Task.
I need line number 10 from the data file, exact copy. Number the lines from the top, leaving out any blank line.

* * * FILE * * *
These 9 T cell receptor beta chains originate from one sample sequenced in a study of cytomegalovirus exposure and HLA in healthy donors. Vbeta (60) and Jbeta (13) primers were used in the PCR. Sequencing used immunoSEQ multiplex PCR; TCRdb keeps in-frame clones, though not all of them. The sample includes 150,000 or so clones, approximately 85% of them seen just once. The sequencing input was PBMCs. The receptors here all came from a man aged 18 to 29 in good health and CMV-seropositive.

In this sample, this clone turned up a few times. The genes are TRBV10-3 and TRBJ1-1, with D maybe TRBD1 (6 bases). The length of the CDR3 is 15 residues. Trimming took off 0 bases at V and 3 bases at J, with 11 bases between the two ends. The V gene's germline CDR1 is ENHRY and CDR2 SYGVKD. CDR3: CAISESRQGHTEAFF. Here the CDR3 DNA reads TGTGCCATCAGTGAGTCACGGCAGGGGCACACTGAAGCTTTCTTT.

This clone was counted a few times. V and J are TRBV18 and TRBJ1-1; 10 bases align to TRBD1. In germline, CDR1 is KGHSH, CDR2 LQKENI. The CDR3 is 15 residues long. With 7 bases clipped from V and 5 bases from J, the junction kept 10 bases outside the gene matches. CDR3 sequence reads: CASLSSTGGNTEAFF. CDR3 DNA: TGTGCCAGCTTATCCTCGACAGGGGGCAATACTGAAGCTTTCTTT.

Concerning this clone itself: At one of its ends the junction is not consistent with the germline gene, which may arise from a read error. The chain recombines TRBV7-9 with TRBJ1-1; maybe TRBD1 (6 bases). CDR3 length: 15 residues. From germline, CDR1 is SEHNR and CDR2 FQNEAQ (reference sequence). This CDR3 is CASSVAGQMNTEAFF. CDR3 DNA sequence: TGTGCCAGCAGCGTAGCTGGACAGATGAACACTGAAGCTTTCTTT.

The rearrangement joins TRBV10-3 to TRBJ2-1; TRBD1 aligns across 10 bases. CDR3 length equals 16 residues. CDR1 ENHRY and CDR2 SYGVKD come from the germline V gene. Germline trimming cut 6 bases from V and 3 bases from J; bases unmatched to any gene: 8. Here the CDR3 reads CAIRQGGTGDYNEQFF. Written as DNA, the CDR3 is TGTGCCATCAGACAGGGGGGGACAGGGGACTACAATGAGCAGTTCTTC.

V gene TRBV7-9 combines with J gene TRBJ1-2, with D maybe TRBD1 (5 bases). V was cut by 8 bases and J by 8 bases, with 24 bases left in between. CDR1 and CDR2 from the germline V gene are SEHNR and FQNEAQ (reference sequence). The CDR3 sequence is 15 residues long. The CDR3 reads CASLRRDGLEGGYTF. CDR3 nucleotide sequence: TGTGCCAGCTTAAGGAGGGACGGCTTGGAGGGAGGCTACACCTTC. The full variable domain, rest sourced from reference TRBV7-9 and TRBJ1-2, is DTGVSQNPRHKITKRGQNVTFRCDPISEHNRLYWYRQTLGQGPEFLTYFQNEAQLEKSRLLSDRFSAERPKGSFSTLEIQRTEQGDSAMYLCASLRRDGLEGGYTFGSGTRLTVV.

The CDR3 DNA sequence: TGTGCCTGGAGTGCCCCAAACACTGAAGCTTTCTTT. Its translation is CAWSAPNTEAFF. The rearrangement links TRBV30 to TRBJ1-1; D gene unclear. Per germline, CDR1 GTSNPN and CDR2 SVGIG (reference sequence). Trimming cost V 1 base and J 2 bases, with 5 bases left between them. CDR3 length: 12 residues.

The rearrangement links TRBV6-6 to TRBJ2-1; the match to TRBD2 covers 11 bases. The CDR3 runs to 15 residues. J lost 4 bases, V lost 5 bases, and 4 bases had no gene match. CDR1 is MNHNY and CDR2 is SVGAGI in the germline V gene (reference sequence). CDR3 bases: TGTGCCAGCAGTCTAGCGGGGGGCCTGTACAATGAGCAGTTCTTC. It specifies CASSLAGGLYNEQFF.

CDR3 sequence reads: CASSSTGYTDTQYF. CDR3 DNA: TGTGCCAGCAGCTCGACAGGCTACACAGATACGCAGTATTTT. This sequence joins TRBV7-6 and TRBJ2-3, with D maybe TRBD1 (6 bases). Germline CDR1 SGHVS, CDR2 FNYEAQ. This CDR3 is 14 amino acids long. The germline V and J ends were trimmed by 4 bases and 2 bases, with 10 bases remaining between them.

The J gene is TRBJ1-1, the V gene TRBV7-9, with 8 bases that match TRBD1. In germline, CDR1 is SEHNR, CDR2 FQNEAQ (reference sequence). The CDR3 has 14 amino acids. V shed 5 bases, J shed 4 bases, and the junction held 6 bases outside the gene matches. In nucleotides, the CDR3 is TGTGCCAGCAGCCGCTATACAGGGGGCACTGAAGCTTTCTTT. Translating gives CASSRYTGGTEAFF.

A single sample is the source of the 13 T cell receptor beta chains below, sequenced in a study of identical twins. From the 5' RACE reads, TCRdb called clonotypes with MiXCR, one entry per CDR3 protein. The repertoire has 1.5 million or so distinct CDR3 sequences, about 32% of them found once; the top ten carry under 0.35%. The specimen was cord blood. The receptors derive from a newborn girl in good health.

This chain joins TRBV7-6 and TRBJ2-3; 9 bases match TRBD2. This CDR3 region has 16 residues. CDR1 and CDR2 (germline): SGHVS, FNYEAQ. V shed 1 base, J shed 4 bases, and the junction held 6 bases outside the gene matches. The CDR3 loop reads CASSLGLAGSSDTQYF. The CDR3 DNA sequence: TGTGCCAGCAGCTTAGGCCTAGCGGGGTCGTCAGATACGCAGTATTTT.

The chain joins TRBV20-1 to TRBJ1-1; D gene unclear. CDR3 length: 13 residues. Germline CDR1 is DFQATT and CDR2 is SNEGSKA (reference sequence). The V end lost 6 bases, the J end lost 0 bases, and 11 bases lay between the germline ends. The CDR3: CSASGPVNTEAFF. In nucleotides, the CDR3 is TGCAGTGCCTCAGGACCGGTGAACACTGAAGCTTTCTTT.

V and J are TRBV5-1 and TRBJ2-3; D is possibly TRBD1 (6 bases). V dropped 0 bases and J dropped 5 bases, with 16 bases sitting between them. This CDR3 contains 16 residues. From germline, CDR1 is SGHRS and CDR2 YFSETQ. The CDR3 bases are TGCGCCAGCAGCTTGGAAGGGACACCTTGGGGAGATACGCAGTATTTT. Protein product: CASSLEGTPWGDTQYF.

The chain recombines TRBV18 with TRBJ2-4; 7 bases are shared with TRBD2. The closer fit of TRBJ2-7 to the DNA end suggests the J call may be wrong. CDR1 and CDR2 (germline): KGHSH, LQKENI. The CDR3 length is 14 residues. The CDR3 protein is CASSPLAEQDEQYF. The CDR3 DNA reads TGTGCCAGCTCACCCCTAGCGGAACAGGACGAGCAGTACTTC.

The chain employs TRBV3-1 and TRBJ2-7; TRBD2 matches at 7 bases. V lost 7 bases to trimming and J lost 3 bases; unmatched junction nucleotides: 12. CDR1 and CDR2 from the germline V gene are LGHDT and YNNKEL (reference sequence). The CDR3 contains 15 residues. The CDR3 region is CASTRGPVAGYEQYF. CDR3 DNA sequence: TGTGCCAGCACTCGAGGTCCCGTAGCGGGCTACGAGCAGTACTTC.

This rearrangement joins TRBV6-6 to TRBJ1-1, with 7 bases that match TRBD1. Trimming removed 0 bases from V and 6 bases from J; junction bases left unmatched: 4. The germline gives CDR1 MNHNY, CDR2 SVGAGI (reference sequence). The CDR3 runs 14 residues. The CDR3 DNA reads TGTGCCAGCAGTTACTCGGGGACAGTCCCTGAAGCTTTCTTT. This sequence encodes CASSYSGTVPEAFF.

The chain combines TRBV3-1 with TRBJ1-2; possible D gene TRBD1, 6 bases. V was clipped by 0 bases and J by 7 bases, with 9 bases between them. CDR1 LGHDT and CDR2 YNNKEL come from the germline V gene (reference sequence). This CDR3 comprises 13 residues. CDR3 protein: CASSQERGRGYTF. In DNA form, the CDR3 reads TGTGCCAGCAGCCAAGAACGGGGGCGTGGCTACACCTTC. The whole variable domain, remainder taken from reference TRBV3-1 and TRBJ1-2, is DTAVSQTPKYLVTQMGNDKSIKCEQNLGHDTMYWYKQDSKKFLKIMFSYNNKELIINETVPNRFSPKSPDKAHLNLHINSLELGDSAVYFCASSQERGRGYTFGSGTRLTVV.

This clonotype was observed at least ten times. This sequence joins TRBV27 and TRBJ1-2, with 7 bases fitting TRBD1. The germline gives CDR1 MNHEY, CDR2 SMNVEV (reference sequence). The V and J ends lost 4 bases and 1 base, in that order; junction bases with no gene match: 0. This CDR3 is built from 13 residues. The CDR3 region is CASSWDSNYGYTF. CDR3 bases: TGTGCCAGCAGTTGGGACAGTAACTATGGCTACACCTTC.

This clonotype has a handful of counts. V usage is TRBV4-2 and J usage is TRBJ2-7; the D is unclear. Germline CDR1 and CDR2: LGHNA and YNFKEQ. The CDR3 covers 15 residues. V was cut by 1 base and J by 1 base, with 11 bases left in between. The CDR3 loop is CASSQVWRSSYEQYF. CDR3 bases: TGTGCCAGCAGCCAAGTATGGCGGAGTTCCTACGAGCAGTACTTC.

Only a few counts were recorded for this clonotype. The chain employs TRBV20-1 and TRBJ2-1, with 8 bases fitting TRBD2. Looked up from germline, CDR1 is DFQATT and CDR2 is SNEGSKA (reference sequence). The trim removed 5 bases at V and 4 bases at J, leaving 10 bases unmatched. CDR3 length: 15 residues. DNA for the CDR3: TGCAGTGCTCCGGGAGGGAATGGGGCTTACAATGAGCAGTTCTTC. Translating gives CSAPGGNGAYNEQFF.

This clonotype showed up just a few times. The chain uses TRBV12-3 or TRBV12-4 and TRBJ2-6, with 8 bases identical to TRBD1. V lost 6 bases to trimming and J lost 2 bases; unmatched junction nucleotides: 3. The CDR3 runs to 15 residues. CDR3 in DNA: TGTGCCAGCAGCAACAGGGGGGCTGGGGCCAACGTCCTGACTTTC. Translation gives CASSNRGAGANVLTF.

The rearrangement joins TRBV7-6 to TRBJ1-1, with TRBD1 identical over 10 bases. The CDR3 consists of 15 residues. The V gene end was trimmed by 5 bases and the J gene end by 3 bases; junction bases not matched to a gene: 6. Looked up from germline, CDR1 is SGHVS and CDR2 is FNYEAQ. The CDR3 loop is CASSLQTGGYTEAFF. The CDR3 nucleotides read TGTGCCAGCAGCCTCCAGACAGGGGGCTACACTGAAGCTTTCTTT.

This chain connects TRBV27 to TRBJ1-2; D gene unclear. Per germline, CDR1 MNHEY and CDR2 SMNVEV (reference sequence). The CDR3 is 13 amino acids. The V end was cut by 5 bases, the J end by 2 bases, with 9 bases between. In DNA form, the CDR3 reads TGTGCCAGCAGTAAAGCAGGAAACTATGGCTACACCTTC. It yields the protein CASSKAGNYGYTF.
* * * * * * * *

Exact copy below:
The J gene is TRBJ1-1, the V gene TRBV7-9, with 8 bases that match TRBD1. In germline, CDR1 is SEHNR, CDR2 FQNEAQ (reference sequence). The CDR3 has 14 amino acids. V shed 5 bases, J shed 4 bases, and the junction held 6 bases outside the gene matches. In nucleotides, the CDR3 is TGTGCCAGCAGCCGCTATACAGGGGGCACTGAAGCTTTCTTT. Translating gives CASSRYTGGTEAFF.